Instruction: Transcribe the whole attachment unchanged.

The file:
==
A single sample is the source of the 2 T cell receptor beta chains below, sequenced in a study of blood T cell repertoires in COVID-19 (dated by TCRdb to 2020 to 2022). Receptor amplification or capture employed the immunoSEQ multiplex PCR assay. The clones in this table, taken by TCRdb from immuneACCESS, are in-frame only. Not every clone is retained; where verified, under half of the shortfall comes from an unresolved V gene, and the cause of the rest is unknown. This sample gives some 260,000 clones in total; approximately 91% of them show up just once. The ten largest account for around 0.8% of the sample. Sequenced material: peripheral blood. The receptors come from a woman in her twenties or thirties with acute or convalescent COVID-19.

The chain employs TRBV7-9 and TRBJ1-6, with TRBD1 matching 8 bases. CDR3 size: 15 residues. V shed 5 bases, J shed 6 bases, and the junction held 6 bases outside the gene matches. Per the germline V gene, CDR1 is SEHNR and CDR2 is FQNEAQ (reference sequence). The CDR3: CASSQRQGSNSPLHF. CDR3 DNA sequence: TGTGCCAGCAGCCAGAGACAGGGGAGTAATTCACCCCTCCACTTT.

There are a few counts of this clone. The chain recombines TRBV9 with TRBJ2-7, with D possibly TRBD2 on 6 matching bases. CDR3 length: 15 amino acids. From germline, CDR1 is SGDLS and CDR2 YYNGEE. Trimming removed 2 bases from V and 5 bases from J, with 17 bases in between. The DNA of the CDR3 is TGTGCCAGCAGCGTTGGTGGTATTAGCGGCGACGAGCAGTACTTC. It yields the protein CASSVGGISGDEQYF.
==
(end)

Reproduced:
A single sample is the source of the 2 T cell receptor beta chains below, sequenced in a study of blood T cell repertoires in COVID-19 (dated by TCRdb to 2020 to 2022). Receptor amplification or capture employed the immunoSEQ multiplex PCR assay. The clones in this table, taken by TCRdb from immuneACCESS, are in-frame only. Not every clone is retained; where verified, under half of the shortfall comes from an unresolved V gene, and the cause of the rest is unknown. This sample gives some 260,000 clones in total; approximately 91% of them show up just once. The ten largest account for around 0.8% of the sample. Sequenced material: peripheral blood. The receptors come from a woman in her twenties or thirties with acute or convalescent COVID-19.

The chain employs TRBV7-9 and TRBJ1-6, with TRBD1 matching 8 bases. CDR3 size: 15 residues. V shed 5 bases, J shed 6 bases, and the junction held 6 bases outside the gene matches. Per the germline V gene, CDR1 is SEHNR and CDR2 is FQNEAQ (reference sequence). The CDR3: CASSQRQGSNSPLHF. CDR3 DNA sequence: TGTGCCAGCAGCCAGAGACAGGGGAGTAATTCACCCCTCCACTTT.

There are a few counts of this clone. The chain recombines TRBV9 with TRBJ2-7, with D possibly TRBD2 on 6 matching bases. CDR3 length: 15 amino acids. From germline, CDR1 is SGDLS and CDR2 YYNGEE. Trimming removed 2 bases from V and 5 bases from J, with 17 bases in between. The DNA of the CDR3 is TGTGCCAGCAGCGTTGGTGGTATTAGCGGCGACGAGCAGTACTTC. It yields the protein CASSVGGISGDEQYF.